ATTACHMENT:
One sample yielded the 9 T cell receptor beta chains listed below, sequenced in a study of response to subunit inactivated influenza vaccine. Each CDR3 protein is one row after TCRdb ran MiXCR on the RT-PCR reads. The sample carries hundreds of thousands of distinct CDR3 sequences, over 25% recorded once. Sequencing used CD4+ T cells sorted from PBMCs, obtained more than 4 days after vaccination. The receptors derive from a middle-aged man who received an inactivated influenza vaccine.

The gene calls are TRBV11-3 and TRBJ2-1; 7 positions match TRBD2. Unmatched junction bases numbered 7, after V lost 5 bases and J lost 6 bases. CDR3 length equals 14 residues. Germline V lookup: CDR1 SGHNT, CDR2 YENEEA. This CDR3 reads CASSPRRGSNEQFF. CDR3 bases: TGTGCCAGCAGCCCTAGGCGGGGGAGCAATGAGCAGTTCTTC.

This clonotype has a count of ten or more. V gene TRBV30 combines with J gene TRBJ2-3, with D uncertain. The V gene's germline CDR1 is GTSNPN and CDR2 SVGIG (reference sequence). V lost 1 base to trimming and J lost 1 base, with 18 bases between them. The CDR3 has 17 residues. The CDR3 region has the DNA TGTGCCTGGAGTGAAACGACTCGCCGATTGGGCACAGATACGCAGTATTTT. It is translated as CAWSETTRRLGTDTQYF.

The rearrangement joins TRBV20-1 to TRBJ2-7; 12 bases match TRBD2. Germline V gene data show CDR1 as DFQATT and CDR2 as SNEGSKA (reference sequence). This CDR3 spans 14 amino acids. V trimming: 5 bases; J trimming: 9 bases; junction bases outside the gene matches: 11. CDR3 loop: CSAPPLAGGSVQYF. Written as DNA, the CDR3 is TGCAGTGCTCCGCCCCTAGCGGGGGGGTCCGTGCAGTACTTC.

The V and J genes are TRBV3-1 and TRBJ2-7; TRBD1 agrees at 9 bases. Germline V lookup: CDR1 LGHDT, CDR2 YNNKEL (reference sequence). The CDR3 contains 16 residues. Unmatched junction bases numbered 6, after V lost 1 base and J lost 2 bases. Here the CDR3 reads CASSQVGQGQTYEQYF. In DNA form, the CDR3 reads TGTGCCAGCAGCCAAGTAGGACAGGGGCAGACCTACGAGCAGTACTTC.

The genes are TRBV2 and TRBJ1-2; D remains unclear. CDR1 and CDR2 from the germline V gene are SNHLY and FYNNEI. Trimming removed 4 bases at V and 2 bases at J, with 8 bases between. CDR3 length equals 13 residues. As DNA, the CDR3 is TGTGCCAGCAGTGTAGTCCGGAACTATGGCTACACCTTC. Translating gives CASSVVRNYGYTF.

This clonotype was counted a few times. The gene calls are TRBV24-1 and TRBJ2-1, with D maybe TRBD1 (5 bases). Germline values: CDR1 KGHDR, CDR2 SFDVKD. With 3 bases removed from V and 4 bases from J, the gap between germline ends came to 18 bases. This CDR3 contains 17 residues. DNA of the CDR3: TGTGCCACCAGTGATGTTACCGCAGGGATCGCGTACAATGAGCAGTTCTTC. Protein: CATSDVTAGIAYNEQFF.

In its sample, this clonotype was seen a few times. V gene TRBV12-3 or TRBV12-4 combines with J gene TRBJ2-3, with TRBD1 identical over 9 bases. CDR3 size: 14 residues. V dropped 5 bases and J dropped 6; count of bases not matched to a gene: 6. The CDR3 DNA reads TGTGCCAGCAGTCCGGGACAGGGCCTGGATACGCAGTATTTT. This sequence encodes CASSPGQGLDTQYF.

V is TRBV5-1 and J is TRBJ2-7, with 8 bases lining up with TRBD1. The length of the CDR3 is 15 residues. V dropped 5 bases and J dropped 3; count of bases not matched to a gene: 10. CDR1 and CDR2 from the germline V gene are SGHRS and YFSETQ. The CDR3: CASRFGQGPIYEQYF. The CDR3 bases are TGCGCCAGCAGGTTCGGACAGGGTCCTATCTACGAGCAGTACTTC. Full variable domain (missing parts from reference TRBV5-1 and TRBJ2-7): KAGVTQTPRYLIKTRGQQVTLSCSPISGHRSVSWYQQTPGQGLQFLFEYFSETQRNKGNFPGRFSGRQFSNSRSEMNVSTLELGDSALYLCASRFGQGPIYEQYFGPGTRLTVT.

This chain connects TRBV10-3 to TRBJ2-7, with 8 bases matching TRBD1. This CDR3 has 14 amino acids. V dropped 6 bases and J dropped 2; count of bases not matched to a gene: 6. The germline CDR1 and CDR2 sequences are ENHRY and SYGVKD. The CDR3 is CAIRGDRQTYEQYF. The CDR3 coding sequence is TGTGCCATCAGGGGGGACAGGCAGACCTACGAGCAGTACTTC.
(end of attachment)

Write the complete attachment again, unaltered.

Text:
One sample yielded the 9 T cell receptor beta chains listed below, sequenced in a study of response to subunit inactivated influenza vaccine. Each CDR3 protein is one row after TCRdb ran MiXCR on the RT-PCR reads. The sample carries hundreds of thousands of distinct CDR3 sequences, over 25% recorded once. Sequencing used CD4+ T cells sorted from PBMCs, obtained more than 4 days after vaccination. The receptors derive from a middle-aged man who received an inactivated influenza vaccine.

The gene calls are TRBV11-3 and TRBJ2-1; 7 positions match TRBD2. Unmatched junction bases numbered 7, after V lost 5 bases and J lost 6 bases. CDR3 length equals 14 residues. Germline V lookup: CDR1 SGHNT, CDR2 YENEEA. This CDR3 reads CASSPRRGSNEQFF. CDR3 bases: TGTGCCAGCAGCCCTAGGCGGGGGAGCAATGAGCAGTTCTTC.

This clonotype has a count of ten or more. V gene TRBV30 combines with J gene TRBJ2-3, with D uncertain. The V gene's germline CDR1 is GTSNPN and CDR2 SVGIG (reference sequence). V lost 1 base to trimming and J lost 1 base, with 18 bases between them. The CDR3 has 17 residues. The CDR3 region has the DNA TGTGCCTGGAGTGAAACGACTCGCCGATTGGGCACAGATACGCAGTATTTT. It is translated as CAWSETTRRLGTDTQYF.

The rearrangement joins TRBV20-1 to TRBJ2-7; 12 bases match TRBD2. Germline V gene data show CDR1 as DFQATT and CDR2 as SNEGSKA (reference sequence). This CDR3 spans 14 amino acids. V trimming: 5 bases; J trimming: 9 bases; junction bases outside the gene matches: 11. CDR3 loop: CSAPPLAGGSVQYF. Written as DNA, the CDR3 is TGCAGTGCTCCGCCCCTAGCGGGGGGGTCCGTGCAGTACTTC.

The V and J genes are TRBV3-1 and TRBJ2-7; TRBD1 agrees at 9 bases. Germline V lookup: CDR1 LGHDT, CDR2 YNNKEL (reference sequence). The CDR3 contains 16 residues. Unmatched junction bases numbered 6, after V lost 1 base and J lost 2 bases. Here the CDR3 reads CASSQVGQGQTYEQYF. In DNA form, the CDR3 reads TGTGCCAGCAGCCAAGTAGGACAGGGGCAGACCTACGAGCAGTACTTC.

The genes are TRBV2 and TRBJ1-2; D remains unclear. CDR1 and CDR2 from the germline V gene are SNHLY and FYNNEI. Trimming removed 4 bases at V and 2 bases at J, with 8 bases between. CDR3 length equals 13 residues. As DNA, the CDR3 is TGTGCCAGCAGTGTAGTCCGGAACTATGGCTACACCTTC. Translating gives CASSVVRNYGYTF.

This clonotype was counted a few times. The gene calls are TRBV24-1 and TRBJ2-1, with D maybe TRBD1 (5 bases). Germline values: CDR1 KGHDR, CDR2 SFDVKD. With 3 bases removed from V and 4 bases from J, the gap between germline ends came to 18 bases. This CDR3 contains 17 residues. DNA of the CDR3: TGTGCCACCAGTGATGTTACCGCAGGGATCGCGTACAATGAGCAGTTCTTC. Protein: CATSDVTAGIAYNEQFF.

In its sample, this clonotype was seen a few times. V gene TRBV12-3 or TRBV12-4 combines with J gene TRBJ2-3, with TRBD1 identical over 9 bases. CDR3 size: 14 residues. V dropped 5 bases and J dropped 6; count of bases not matched to a gene: 6. The CDR3 DNA reads TGTGCCAGCAGTCCGGGACAGGGCCTGGATACGCAGTATTTT. This sequence encodes CASSPGQGLDTQYF.

V is TRBV5-1 and J is TRBJ2-7, with 8 bases lining up with TRBD1. The length of the CDR3 is 15 residues. V dropped 5 bases and J dropped 3; count of bases not matched to a gene: 10. CDR1 and CDR2 from the germline V gene are SGHRS and YFSETQ. The CDR3: CASRFGQGPIYEQYF. The CDR3 bases are TGCGCCAGCAGGTTCGGACAGGGTCCTATCTACGAGCAGTACTTC. Full variable domain (missing parts from reference TRBV5-1 and TRBJ2-7): KAGVTQTPRYLIKTRGQQVTLSCSPISGHRSVSWYQQTPGQGLQFLFEYFSETQRNKGNFPGRFSGRQFSNSRSEMNVSTLELGDSALYLCASRFGQGPIYEQYFGPGTRLTVT.

This chain connects TRBV10-3 to TRBJ2-7, with 8 bases matching TRBD1. This CDR3 has 14 amino acids. V dropped 6 bases and J dropped 2; count of bases not matched to a gene: 6. The germline CDR1 and CDR2 sequences are ENHRY and SYGVKD. The CDR3 is CAIRGDRQTYEQYF. The CDR3 coding sequence is TGTGCCATCAGGGGGGACAGGCAGACCTACGAGCAGTACTTC.